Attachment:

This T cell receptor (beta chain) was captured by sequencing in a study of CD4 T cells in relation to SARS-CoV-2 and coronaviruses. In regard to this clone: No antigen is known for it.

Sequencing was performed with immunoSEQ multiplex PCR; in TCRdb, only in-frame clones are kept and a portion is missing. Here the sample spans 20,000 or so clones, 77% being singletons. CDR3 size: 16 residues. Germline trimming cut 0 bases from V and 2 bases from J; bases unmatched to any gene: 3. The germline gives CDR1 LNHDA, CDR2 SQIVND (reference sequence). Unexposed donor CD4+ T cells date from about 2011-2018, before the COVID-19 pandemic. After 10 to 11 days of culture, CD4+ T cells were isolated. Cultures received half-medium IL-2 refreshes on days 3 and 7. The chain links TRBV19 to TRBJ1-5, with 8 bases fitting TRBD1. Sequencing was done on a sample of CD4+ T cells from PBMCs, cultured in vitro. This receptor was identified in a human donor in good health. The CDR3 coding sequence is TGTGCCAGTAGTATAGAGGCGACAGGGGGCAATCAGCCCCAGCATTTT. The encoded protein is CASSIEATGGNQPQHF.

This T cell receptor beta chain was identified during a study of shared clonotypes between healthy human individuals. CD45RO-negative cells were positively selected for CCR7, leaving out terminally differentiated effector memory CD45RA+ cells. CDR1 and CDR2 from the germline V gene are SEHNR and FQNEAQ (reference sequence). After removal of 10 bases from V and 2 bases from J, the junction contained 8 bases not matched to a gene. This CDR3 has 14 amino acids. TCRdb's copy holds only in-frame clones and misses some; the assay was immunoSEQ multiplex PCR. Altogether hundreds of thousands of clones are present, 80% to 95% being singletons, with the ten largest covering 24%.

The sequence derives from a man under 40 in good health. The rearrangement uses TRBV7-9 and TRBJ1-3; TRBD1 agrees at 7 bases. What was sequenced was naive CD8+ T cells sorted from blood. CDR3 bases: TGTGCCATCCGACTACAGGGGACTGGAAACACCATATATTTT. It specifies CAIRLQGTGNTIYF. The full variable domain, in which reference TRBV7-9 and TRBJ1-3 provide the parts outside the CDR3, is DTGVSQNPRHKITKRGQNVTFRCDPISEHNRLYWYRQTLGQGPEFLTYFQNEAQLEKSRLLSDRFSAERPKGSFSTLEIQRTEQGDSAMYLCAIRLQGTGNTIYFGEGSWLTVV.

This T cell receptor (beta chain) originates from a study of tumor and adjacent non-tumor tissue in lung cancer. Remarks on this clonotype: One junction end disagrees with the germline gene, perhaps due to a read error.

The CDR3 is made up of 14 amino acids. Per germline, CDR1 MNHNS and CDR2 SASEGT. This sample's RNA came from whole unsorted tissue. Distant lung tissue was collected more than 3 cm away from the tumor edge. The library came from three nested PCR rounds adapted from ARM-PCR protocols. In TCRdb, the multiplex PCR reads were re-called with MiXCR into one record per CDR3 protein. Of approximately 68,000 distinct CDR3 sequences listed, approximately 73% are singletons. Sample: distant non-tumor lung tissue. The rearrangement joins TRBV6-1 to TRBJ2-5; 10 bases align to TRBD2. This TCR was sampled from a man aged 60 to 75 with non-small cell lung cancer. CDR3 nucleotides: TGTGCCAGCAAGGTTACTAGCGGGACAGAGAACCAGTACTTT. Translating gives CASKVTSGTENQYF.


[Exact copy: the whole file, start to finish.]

This T cell receptor (beta chain) was captured by sequencing in a study of CD4 T cells in relation to SARS-CoV-2 and coronaviruses. In regard to this clone: No antigen is known for it.

Sequencing was performed with immunoSEQ multiplex PCR; in TCRdb, only in-frame clones are kept and a portion is missing. Here the sample spans 20,000 or so clones, 77% being singletons. CDR3 size: 16 residues. Germline trimming cut 0 bases from V and 2 bases from J; bases unmatched to any gene: 3. The germline gives CDR1 LNHDA, CDR2 SQIVND (reference sequence). Unexposed donor CD4+ T cells date from about 2011-2018, before the COVID-19 pandemic. After 10 to 11 days of culture, CD4+ T cells were isolated. Cultures received half-medium IL-2 refreshes on days 3 and 7. The chain links TRBV19 to TRBJ1-5, with 8 bases fitting TRBD1. Sequencing was done on a sample of CD4+ T cells from PBMCs, cultured in vitro. This receptor was identified in a human donor in good health. The CDR3 coding sequence is TGTGCCAGTAGTATAGAGGCGACAGGGGGCAATCAGCCCCAGCATTTT. The encoded protein is CASSIEATGGNQPQHF.

This T cell receptor beta chain was identified during a study of shared clonotypes between healthy human individuals. CD45RO-negative cells were positively selected for CCR7, leaving out terminally differentiated effector memory CD45RA+ cells. CDR1 and CDR2 from the germline V gene are SEHNR and FQNEAQ (reference sequence). After removal of 10 bases from V and 2 bases from J, the junction contained 8 bases not matched to a gene. This CDR3 has 14 amino acids. TCRdb's copy holds only in-frame clones and misses some; the assay was immunoSEQ multiplex PCR. Altogether hundreds of thousands of clones are present, 80% to 95% being singletons, with the ten largest covering 24%.

The sequence derives from a man under 40 in good health. The rearrangement uses TRBV7-9 and TRBJ1-3; TRBD1 agrees at 7 bases. What was sequenced was naive CD8+ T cells sorted from blood. CDR3 bases: TGTGCCATCCGACTACAGGGGACTGGAAACACCATATATTTT. It specifies CAIRLQGTGNTIYF. The full variable domain, in which reference TRBV7-9 and TRBJ1-3 provide the parts outside the CDR3, is DTGVSQNPRHKITKRGQNVTFRCDPISEHNRLYWYRQTLGQGPEFLTYFQNEAQLEKSRLLSDRFSAERPKGSFSTLEIQRTEQGDSAMYLCAIRLQGTGNTIYFGEGSWLTVV.

This T cell receptor (beta chain) originates from a study of tumor and adjacent non-tumor tissue in lung cancer. Remarks on this clonotype: One junction end disagrees with the germline gene, perhaps due to a read error.

The CDR3 is made up of 14 amino acids. Per germline, CDR1 MNHNS and CDR2 SASEGT. This sample's RNA came from whole unsorted tissue. Distant lung tissue was collected more than 3 cm away from the tumor edge. The library came from three nested PCR rounds adapted from ARM-PCR protocols. In TCRdb, the multiplex PCR reads were re-called with MiXCR into one record per CDR3 protein. Of approximately 68,000 distinct CDR3 sequences listed, approximately 73% are singletons. Sample: distant non-tumor lung tissue. The rearrangement joins TRBV6-1 to TRBJ2-5; 10 bases align to TRBD2. This TCR was sampled from a man aged 60 to 75 with non-small cell lung cancer. CDR3 nucleotides: TGTGCCAGCAAGGTTACTAGCGGGACAGAGAACCAGTACTTT. Translating gives CASKVTSGTENQYF.